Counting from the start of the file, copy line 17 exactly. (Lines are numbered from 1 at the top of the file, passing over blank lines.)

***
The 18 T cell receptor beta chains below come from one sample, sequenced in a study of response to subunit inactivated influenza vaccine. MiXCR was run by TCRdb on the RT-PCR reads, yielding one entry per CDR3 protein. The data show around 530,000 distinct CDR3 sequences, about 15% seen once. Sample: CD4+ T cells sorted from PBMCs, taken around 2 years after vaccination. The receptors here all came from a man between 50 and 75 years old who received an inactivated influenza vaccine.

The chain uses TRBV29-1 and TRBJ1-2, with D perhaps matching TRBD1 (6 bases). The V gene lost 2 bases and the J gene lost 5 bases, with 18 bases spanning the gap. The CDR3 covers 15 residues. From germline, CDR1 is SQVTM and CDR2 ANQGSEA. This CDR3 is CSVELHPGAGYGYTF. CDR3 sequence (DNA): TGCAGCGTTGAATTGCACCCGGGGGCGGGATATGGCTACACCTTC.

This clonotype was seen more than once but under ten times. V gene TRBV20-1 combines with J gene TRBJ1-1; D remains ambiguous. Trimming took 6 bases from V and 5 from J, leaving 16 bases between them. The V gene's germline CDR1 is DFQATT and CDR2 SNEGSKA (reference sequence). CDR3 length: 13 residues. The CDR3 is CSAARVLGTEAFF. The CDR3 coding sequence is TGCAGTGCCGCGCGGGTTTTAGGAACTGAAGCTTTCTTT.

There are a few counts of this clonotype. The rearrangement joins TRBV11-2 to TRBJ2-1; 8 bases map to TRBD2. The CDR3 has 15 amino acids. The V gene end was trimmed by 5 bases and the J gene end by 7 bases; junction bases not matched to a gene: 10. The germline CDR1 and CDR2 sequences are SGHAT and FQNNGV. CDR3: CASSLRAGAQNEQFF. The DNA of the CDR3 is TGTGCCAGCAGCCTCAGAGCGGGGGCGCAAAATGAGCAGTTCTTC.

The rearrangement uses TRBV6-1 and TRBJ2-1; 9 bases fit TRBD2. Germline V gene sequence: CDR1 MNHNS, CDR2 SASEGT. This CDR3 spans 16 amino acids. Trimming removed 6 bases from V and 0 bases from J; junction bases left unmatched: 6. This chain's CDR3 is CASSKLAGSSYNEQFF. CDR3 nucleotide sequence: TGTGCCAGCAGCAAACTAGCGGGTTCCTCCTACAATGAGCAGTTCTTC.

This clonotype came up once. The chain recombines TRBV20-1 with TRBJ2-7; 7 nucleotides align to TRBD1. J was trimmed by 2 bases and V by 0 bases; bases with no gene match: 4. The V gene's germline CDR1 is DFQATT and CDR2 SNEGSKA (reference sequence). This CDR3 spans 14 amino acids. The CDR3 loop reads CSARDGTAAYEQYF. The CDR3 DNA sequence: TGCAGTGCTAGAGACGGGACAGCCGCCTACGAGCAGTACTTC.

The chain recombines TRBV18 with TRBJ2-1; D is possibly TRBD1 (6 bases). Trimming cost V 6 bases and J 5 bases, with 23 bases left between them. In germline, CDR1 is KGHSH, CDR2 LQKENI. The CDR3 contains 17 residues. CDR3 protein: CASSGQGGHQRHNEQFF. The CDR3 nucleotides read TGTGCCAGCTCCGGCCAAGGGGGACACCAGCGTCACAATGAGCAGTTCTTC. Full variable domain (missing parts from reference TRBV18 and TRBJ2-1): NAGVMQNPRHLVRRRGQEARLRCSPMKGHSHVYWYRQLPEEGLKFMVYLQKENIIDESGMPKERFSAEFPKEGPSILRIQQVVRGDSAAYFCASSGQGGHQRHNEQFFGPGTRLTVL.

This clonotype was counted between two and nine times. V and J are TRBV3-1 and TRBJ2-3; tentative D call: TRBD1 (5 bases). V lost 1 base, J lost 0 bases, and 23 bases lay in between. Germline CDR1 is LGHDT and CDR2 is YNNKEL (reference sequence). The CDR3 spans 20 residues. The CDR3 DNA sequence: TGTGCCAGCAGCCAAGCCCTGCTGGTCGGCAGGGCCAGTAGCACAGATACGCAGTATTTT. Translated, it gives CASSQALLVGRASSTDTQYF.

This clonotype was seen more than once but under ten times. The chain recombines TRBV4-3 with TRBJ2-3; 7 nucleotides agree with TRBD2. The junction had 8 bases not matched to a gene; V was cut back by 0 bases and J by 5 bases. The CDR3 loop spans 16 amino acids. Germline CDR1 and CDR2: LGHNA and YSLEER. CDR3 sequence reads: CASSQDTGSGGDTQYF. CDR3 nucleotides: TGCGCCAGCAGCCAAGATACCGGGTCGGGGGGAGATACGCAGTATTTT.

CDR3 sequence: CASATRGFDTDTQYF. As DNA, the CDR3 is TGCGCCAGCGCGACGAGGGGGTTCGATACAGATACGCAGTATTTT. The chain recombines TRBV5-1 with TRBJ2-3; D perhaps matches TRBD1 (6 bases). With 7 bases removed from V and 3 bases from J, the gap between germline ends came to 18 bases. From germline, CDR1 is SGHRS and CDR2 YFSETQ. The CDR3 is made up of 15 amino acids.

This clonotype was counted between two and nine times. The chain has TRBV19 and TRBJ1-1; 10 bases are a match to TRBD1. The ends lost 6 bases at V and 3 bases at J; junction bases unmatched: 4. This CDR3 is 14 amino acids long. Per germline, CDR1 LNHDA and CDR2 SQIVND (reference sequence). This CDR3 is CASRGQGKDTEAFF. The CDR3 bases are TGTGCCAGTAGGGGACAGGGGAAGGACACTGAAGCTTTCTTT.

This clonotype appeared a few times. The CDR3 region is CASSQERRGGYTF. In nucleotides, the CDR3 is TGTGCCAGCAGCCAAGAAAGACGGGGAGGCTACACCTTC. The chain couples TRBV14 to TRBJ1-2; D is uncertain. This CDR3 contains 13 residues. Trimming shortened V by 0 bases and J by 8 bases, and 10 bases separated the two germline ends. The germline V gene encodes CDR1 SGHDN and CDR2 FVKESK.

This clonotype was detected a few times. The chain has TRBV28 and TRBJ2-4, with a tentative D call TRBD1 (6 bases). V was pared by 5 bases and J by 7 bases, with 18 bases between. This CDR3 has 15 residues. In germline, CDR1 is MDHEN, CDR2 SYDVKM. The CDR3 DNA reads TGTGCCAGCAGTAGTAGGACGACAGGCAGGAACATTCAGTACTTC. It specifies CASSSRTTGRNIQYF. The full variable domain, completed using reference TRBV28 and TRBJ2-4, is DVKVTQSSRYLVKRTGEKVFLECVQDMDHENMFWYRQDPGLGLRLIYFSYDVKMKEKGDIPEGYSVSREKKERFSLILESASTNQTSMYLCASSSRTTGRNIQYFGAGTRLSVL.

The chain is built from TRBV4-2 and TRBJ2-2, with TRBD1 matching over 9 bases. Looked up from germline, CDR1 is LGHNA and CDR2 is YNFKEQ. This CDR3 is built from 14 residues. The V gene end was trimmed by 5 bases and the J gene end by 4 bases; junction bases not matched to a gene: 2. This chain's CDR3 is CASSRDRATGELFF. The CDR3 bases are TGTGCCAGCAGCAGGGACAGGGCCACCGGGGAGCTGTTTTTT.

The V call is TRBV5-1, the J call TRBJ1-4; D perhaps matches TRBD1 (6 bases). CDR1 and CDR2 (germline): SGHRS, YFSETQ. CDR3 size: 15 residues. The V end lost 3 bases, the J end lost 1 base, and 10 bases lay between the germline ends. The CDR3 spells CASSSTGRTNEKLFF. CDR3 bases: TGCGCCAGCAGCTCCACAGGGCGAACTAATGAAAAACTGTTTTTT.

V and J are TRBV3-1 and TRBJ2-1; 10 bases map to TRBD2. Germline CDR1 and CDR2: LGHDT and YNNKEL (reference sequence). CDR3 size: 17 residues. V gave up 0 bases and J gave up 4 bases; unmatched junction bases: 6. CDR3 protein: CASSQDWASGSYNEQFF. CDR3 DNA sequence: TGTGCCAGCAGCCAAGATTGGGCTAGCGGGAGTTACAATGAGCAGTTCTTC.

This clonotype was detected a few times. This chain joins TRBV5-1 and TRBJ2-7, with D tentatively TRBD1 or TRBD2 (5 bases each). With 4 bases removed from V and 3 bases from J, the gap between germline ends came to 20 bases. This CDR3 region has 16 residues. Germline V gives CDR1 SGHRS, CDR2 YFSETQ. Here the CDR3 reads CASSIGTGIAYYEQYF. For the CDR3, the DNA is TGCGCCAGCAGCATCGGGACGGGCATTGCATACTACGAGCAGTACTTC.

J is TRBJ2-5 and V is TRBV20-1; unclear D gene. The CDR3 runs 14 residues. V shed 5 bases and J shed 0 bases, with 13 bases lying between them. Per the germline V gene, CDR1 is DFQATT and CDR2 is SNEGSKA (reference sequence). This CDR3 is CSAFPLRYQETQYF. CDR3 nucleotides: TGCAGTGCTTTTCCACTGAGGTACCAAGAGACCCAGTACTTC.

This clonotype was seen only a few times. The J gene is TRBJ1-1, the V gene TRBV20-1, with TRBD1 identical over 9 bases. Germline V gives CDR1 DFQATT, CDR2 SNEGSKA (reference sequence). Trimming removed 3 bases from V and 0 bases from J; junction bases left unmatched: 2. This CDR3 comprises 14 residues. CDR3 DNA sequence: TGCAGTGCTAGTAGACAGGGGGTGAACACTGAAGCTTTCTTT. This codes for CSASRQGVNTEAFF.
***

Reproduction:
This clonotype was detected a few times. This chain joins TRBV5-1 and TRBJ2-7, with D tentatively TRBD1 or TRBD2 (5 bases each). With 4 bases removed from V and 3 bases from J, the gap between germline ends came to 20 bases. This CDR3 region has 16 residues. Germline V gives CDR1 SGHRS, CDR2 YFSETQ. Here the CDR3 reads CASSIGTGIAYYEQYF. For the CDR3, the DNA is TGCGCCAGCAGCATCGGGACGGGCATTGCATACTACGAGCAGTACTTC.